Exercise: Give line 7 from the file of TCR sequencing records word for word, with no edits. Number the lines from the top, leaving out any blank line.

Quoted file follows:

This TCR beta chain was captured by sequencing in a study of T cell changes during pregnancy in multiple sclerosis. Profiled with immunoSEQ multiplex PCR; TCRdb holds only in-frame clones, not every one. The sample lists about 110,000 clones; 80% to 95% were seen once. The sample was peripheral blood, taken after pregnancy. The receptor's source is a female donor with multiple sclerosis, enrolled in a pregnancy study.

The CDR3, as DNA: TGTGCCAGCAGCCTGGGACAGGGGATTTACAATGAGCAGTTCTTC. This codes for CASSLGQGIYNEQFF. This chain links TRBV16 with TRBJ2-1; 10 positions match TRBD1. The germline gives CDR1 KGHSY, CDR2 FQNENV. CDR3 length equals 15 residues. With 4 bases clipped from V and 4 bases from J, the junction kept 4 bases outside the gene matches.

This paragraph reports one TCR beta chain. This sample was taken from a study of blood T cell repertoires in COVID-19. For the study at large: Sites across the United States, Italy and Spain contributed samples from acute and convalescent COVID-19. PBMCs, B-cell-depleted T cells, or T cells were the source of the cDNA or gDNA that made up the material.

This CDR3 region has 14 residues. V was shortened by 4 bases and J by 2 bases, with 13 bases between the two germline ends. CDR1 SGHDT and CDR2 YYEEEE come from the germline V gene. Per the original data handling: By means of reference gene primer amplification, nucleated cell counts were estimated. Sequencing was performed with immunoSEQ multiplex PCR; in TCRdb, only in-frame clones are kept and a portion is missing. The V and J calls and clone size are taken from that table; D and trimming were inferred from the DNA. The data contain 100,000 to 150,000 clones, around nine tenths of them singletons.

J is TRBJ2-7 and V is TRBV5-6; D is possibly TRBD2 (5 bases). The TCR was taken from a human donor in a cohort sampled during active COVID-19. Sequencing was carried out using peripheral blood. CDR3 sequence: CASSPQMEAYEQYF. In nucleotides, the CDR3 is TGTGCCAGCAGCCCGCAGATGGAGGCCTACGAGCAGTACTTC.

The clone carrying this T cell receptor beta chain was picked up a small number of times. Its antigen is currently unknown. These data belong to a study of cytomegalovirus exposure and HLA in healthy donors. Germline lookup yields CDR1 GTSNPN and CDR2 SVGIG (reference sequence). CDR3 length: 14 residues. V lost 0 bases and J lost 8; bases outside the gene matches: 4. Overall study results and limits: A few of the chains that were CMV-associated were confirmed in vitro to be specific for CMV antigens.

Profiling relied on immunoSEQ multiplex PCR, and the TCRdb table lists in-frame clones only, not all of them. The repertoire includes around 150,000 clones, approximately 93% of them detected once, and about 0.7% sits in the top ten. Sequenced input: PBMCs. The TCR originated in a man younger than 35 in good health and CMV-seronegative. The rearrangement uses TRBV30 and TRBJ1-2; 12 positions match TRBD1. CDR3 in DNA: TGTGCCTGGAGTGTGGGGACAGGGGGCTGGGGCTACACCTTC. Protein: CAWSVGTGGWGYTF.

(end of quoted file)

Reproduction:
Profiling relied on immunoSEQ multiplex PCR, and the TCRdb table lists in-frame clones only, not all of them. The repertoire includes around 150,000 clones, approximately 93% of them detected once, and about 0.7% sits in the top ten. Sequenced input: PBMCs. The TCR originated in a man younger than 35 in good health and CMV-seronegative. The rearrangement uses TRBV30 and TRBJ1-2; 12 positions match TRBD1. CDR3 in DNA: TGTGCCTGGAGTGTGGGGACAGGGGGCTGGGGCTACACCTTC. Protein: CAWSVGTGGWGYTF.